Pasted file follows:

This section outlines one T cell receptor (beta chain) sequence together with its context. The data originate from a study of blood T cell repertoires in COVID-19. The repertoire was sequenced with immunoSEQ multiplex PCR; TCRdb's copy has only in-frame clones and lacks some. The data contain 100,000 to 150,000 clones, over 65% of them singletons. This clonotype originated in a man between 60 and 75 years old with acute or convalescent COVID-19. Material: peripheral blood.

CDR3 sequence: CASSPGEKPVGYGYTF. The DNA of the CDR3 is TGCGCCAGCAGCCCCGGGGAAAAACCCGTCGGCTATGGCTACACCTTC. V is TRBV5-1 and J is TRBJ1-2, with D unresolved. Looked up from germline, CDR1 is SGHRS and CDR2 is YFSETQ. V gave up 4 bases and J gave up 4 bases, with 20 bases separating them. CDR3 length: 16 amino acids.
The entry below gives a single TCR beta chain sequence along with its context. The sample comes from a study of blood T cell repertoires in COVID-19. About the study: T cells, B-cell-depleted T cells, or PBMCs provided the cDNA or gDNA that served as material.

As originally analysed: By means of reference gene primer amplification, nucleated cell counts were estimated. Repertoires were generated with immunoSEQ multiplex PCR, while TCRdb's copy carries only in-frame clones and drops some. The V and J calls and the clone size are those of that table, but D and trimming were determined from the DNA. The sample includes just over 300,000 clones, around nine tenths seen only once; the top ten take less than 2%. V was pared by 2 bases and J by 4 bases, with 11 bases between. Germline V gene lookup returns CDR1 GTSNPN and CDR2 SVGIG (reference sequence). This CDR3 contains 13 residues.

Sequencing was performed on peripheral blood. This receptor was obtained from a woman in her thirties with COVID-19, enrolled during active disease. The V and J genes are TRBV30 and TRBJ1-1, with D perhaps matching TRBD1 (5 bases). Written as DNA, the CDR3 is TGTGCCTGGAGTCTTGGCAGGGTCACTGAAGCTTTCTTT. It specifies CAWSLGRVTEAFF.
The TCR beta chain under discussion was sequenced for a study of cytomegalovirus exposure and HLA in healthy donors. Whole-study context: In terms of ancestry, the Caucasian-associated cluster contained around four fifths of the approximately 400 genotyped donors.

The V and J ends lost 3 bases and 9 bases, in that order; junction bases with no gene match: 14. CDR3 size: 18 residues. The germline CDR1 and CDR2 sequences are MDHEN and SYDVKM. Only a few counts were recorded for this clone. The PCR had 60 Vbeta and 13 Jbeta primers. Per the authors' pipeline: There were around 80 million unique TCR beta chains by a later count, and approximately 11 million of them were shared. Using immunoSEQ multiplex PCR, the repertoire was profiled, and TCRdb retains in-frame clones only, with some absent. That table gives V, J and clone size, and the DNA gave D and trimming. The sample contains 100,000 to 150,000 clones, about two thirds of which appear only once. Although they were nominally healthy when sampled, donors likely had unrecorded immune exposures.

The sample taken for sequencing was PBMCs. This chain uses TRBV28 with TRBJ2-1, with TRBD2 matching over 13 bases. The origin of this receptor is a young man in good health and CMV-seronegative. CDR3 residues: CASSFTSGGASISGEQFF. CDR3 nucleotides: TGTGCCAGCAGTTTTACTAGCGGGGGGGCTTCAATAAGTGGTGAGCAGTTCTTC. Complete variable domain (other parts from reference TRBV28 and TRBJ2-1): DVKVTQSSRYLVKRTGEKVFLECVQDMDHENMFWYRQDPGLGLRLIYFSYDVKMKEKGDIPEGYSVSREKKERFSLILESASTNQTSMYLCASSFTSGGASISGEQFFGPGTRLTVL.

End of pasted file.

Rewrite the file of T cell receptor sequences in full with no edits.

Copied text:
This section outlines one T cell receptor (beta chain) sequence together with its context. The data originate from a study of blood T cell repertoires in COVID-19. The repertoire was sequenced with immunoSEQ multiplex PCR; TCRdb's copy has only in-frame clones and lacks some. The data contain 100,000 to 150,000 clones, over 65% of them singletons. This clonotype originated in a man between 60 and 75 years old with acute or convalescent COVID-19. Material: peripheral blood.

CDR3 sequence: CASSPGEKPVGYGYTF. The DNA of the CDR3 is TGCGCCAGCAGCCCCGGGGAAAAACCCGTCGGCTATGGCTACACCTTC. V is TRBV5-1 and J is TRBJ1-2, with D unresolved. Looked up from germline, CDR1 is SGHRS and CDR2 is YFSETQ. V gave up 4 bases and J gave up 4 bases, with 20 bases separating them. CDR3 length: 16 amino acids.
The entry below gives a single TCR beta chain sequence along with its context. The sample comes from a study of blood T cell repertoires in COVID-19. About the study: T cells, B-cell-depleted T cells, or PBMCs provided the cDNA or gDNA that served as material.

As originally analysed: By means of reference gene primer amplification, nucleated cell counts were estimated. Repertoires were generated with immunoSEQ multiplex PCR, while TCRdb's copy carries only in-frame clones and drops some. The V and J calls and the clone size are those of that table, but D and trimming were determined from the DNA. The sample includes just over 300,000 clones, around nine tenths seen only once; the top ten take less than 2%. V was pared by 2 bases and J by 4 bases, with 11 bases between. Germline V gene lookup returns CDR1 GTSNPN and CDR2 SVGIG (reference sequence). This CDR3 contains 13 residues.

Sequencing was performed on peripheral blood. This receptor was obtained from a woman in her thirties with COVID-19, enrolled during active disease. The V and J genes are TRBV30 and TRBJ1-1, with D perhaps matching TRBD1 (5 bases). Written as DNA, the CDR3 is TGTGCCTGGAGTCTTGGCAGGGTCACTGAAGCTTTCTTT. It specifies CAWSLGRVTEAFF.
The TCR beta chain under discussion was sequenced for a study of cytomegalovirus exposure and HLA in healthy donors. Whole-study context: In terms of ancestry, the Caucasian-associated cluster contained around four fifths of the approximately 400 genotyped donors.

The V and J ends lost 3 bases and 9 bases, in that order; junction bases with no gene match: 14. CDR3 size: 18 residues. The germline CDR1 and CDR2 sequences are MDHEN and SYDVKM. Only a few counts were recorded for this clone. The PCR had 60 Vbeta and 13 Jbeta primers. Per the authors' pipeline: There were around 80 million unique TCR beta chains by a later count, and approximately 11 million of them were shared. Using immunoSEQ multiplex PCR, the repertoire was profiled, and TCRdb retains in-frame clones only, with some absent. That table gives V, J and clone size, and the DNA gave D and trimming. The sample contains 100,000 to 150,000 clones, about two thirds of which appear only once. Although they were nominally healthy when sampled, donors likely had unrecorded immune exposures.

The sample taken for sequencing was PBMCs. This chain uses TRBV28 with TRBJ2-1, with TRBD2 matching over 13 bases. The origin of this receptor is a young man in good health and CMV-seronegative. CDR3 residues: CASSFTSGGASISGEQFF. CDR3 nucleotides: TGTGCCAGCAGTTTTACTAGCGGGGGGGCTTCAATAAGTGGTGAGCAGTTCTTC. Complete variable domain (other parts from reference TRBV28 and TRBJ2-1): DVKVTQSSRYLVKRTGEKVFLECVQDMDHENMFWYRQDPGLGLRLIYFSYDVKMKEKGDIPEGYSVSREKKERFSLILESASTNQTSMYLCASSFTSGGASISGEQFFGPGTRLTVL.